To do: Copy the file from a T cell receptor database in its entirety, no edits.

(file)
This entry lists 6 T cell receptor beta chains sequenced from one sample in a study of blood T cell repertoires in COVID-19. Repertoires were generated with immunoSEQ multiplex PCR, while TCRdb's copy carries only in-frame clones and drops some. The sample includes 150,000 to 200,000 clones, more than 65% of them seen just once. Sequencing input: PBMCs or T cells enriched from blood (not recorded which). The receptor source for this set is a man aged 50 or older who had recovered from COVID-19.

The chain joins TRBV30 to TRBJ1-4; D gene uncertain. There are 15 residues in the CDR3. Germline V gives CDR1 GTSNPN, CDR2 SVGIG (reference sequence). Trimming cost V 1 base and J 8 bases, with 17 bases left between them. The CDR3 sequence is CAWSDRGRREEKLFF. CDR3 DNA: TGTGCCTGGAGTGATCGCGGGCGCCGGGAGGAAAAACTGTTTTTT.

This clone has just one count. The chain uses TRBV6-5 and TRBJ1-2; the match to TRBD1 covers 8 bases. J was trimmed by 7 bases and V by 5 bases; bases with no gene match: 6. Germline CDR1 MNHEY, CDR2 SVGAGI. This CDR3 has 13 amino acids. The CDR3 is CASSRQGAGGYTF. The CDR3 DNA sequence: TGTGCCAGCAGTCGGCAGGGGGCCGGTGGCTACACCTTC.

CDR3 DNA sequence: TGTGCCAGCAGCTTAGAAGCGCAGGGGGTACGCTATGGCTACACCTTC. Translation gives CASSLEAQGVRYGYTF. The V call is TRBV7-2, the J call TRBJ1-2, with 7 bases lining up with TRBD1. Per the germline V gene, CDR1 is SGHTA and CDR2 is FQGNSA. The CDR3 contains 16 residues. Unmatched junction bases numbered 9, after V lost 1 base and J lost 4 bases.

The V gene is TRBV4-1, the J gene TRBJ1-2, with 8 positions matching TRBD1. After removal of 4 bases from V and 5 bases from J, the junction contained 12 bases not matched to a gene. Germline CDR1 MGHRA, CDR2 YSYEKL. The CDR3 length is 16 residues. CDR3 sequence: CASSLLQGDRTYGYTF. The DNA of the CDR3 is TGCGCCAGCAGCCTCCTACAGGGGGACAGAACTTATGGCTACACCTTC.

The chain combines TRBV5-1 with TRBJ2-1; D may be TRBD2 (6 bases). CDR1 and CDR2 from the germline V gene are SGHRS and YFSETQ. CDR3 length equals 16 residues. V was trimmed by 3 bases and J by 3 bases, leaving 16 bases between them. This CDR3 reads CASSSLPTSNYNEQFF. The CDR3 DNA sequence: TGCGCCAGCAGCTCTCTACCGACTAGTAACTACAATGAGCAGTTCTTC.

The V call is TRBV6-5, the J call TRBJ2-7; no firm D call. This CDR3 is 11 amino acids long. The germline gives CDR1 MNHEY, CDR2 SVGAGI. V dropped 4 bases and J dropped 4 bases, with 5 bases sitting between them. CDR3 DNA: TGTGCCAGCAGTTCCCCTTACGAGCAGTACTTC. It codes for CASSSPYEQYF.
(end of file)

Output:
This entry lists 6 T cell receptor beta chains sequenced from one sample in a study of blood T cell repertoires in COVID-19. Repertoires were generated with immunoSEQ multiplex PCR, while TCRdb's copy carries only in-frame clones and drops some. The sample includes 150,000 to 200,000 clones, more than 65% of them seen just once. Sequencing input: PBMCs or T cells enriched from blood (not recorded which). The receptor source for this set is a man aged 50 or older who had recovered from COVID-19.

The chain joins TRBV30 to TRBJ1-4; D gene uncertain. There are 15 residues in the CDR3. Germline V gives CDR1 GTSNPN, CDR2 SVGIG (reference sequence). Trimming cost V 1 base and J 8 bases, with 17 bases left between them. The CDR3 sequence is CAWSDRGRREEKLFF. CDR3 DNA: TGTGCCTGGAGTGATCGCGGGCGCCGGGAGGAAAAACTGTTTTTT.

This clone has just one count. The chain uses TRBV6-5 and TRBJ1-2; the match to TRBD1 covers 8 bases. J was trimmed by 7 bases and V by 5 bases; bases with no gene match: 6. Germline CDR1 MNHEY, CDR2 SVGAGI. This CDR3 has 13 amino acids. The CDR3 is CASSRQGAGGYTF. The CDR3 DNA sequence: TGTGCCAGCAGTCGGCAGGGGGCCGGTGGCTACACCTTC.

CDR3 DNA sequence: TGTGCCAGCAGCTTAGAAGCGCAGGGGGTACGCTATGGCTACACCTTC. Translation gives CASSLEAQGVRYGYTF. The V call is TRBV7-2, the J call TRBJ1-2, with 7 bases lining up with TRBD1. Per the germline V gene, CDR1 is SGHTA and CDR2 is FQGNSA. The CDR3 contains 16 residues. Unmatched junction bases numbered 9, after V lost 1 base and J lost 4 bases.

The V gene is TRBV4-1, the J gene TRBJ1-2, with 8 positions matching TRBD1. After removal of 4 bases from V and 5 bases from J, the junction contained 12 bases not matched to a gene. Germline CDR1 MGHRA, CDR2 YSYEKL. The CDR3 length is 16 residues. CDR3 sequence: CASSLLQGDRTYGYTF. The DNA of the CDR3 is TGCGCCAGCAGCCTCCTACAGGGGGACAGAACTTATGGCTACACCTTC.

The chain combines TRBV5-1 with TRBJ2-1; D may be TRBD2 (6 bases). CDR1 and CDR2 from the germline V gene are SGHRS and YFSETQ. CDR3 length equals 16 residues. V was trimmed by 3 bases and J by 3 bases, leaving 16 bases between them. This CDR3 reads CASSSLPTSNYNEQFF. The CDR3 DNA sequence: TGCGCCAGCAGCTCTCTACCGACTAGTAACTACAATGAGCAGTTCTTC.

The V call is TRBV6-5, the J call TRBJ2-7; no firm D call. This CDR3 is 11 amino acids long. The germline gives CDR1 MNHEY, CDR2 SVGAGI. V dropped 4 bases and J dropped 4 bases, with 5 bases sitting between them. CDR3 DNA: TGTGCCAGCAGTTCCCCTTACGAGCAGTACTTC. It codes for CASSSPYEQYF.